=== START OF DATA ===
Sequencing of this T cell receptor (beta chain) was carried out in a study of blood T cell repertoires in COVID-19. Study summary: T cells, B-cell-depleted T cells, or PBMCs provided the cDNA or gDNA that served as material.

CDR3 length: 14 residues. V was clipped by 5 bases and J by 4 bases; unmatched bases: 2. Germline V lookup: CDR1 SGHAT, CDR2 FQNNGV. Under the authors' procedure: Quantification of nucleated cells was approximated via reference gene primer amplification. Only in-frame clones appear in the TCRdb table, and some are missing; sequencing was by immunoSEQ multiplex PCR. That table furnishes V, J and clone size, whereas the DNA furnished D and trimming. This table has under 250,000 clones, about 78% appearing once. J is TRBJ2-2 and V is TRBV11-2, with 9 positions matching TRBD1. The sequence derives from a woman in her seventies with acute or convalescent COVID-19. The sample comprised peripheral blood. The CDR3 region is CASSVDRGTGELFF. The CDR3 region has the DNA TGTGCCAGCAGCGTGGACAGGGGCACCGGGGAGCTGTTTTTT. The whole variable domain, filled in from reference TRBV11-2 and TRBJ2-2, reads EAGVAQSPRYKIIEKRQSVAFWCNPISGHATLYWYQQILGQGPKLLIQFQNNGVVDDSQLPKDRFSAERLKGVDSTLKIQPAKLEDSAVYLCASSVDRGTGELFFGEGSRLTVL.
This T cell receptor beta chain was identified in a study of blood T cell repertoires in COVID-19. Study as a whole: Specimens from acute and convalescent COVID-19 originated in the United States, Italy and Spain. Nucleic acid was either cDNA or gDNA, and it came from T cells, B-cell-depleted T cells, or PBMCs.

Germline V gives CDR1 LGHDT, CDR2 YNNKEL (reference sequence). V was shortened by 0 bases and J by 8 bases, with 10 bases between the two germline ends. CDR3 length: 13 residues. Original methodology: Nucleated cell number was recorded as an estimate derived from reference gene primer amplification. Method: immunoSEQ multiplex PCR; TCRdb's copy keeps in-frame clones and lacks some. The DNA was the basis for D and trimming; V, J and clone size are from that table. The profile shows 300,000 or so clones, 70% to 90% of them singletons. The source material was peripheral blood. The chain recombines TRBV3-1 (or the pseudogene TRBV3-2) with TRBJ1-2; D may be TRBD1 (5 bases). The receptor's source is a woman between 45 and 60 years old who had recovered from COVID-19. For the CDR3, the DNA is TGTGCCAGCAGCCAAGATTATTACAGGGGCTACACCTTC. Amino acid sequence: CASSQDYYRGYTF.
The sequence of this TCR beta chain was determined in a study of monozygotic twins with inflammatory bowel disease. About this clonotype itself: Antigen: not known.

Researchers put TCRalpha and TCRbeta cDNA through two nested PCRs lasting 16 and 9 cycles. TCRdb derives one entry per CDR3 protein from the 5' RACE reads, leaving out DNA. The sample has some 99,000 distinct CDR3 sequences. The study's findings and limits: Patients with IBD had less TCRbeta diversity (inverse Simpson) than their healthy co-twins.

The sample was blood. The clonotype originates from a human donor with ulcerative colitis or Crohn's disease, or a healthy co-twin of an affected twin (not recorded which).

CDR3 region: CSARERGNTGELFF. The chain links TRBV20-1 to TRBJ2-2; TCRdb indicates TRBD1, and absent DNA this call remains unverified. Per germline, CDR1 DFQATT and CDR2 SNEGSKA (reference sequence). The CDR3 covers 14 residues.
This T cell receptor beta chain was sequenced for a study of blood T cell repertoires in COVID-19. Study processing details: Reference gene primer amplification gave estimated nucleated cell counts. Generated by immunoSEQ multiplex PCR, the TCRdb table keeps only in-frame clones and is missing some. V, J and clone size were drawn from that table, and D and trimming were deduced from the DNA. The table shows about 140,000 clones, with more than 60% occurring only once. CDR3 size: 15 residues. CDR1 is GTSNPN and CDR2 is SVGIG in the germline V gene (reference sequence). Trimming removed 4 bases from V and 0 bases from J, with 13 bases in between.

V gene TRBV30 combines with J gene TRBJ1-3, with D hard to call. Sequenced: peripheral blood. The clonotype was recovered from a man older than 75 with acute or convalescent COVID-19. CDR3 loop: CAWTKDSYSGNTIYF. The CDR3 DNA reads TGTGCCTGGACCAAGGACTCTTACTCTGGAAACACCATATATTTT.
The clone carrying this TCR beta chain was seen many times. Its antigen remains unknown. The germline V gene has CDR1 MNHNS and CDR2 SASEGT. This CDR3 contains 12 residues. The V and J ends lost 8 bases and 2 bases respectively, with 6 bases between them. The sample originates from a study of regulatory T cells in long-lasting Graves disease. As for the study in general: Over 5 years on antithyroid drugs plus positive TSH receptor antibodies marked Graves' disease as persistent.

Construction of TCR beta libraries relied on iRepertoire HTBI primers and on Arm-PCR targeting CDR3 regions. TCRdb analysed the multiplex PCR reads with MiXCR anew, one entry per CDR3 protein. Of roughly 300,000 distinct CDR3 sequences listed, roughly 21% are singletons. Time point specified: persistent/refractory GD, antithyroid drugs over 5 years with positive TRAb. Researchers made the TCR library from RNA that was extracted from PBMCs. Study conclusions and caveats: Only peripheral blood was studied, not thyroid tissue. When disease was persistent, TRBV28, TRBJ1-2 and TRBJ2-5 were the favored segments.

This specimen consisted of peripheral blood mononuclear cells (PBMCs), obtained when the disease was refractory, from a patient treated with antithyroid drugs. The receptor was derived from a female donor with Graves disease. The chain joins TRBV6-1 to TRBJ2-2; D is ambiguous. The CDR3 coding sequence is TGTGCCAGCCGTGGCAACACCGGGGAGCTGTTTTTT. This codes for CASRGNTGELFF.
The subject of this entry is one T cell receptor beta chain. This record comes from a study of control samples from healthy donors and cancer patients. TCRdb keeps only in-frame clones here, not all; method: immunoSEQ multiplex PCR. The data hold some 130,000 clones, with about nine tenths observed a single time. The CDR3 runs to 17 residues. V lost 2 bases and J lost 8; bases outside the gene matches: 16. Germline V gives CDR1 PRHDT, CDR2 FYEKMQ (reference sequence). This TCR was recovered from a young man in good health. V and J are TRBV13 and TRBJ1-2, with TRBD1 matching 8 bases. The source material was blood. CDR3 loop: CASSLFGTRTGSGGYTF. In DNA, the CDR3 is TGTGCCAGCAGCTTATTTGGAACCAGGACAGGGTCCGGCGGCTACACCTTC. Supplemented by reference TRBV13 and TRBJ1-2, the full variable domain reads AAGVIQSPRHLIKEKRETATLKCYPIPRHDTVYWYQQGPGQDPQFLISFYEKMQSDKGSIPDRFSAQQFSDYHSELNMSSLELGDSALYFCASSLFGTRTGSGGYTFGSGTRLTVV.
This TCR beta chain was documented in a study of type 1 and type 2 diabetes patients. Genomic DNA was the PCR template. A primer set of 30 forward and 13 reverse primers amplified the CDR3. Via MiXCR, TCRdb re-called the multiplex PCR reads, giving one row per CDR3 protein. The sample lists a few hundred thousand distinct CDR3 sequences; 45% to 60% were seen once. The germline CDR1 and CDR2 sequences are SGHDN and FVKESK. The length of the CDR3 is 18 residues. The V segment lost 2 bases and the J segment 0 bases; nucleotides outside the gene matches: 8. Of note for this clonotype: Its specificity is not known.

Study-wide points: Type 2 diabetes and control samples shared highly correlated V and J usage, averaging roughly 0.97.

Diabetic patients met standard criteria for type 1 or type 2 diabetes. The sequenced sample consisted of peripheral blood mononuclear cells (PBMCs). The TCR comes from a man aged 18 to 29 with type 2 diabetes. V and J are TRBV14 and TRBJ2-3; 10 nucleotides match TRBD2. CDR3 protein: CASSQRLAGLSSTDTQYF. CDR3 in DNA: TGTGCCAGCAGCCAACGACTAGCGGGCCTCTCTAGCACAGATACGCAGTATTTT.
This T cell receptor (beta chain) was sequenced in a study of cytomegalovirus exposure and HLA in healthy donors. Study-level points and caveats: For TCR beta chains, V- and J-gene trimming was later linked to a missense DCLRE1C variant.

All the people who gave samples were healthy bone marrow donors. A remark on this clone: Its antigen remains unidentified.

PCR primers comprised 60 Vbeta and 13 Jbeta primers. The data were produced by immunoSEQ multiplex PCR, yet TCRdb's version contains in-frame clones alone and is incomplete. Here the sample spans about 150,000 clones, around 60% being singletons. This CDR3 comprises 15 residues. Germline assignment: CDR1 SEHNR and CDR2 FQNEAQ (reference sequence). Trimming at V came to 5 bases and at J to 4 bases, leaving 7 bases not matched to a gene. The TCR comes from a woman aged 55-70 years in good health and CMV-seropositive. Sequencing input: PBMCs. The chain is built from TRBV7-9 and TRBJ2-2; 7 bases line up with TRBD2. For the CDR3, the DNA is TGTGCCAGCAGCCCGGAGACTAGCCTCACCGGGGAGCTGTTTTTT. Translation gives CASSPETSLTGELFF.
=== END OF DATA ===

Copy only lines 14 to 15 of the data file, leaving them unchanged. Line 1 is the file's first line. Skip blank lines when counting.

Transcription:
The subject of this entry is one T cell receptor beta chain. This record comes from a study of control samples from healthy donors and cancer patients. TCRdb keeps only in-frame clones here, not all; method: immunoSEQ multiplex PCR. The data hold some 130,000 clones, with about nine tenths observed a single time. The CDR3 runs to 17 residues. V lost 2 bases and J lost 8; bases outside the gene matches: 16. Germline V gives CDR1 PRHDT, CDR2 FYEKMQ (reference sequence). This TCR was recovered from a young man in good health. V and J are TRBV13 and TRBJ1-2, with TRBD1 matching 8 bases. The source material was blood. CDR3 loop: CASSLFGTRTGSGGYTF. In DNA, the CDR3 is TGTGCCAGCAGCTTATTTGGAACCAGGACAGGGTCCGGCGGCTACACCTTC. Supplemented by reference TRBV13 and TRBJ1-2, the full variable domain reads AAGVIQSPRHLIKEKRETATLKCYPIPRHDTVYWYQQGPGQDPQFLISFYEKMQSDKGSIPDRFSAQQFSDYHSELNMSSLELGDSALYFCASSLFGTRTGSGGYTFGSGTRLTVV.
This TCR beta chain was documented in a study of type 1 and type 2 diabetes patients. Genomic DNA was the PCR template. A primer set of 30 forward and 13 reverse primers amplified the CDR3. Via MiXCR, TCRdb re-called the multiplex PCR reads, giving one row per CDR3 protein. The sample lists a few hundred thousand distinct CDR3 sequences; 45% to 60% were seen once. The germline CDR1 and CDR2 sequences are SGHDN and FVKESK. The length of the CDR3 is 18 residues. The V segment lost 2 bases and the J segment 0 bases; nucleotides outside the gene matches: 8. Of note for this clonotype: Its specificity is not known.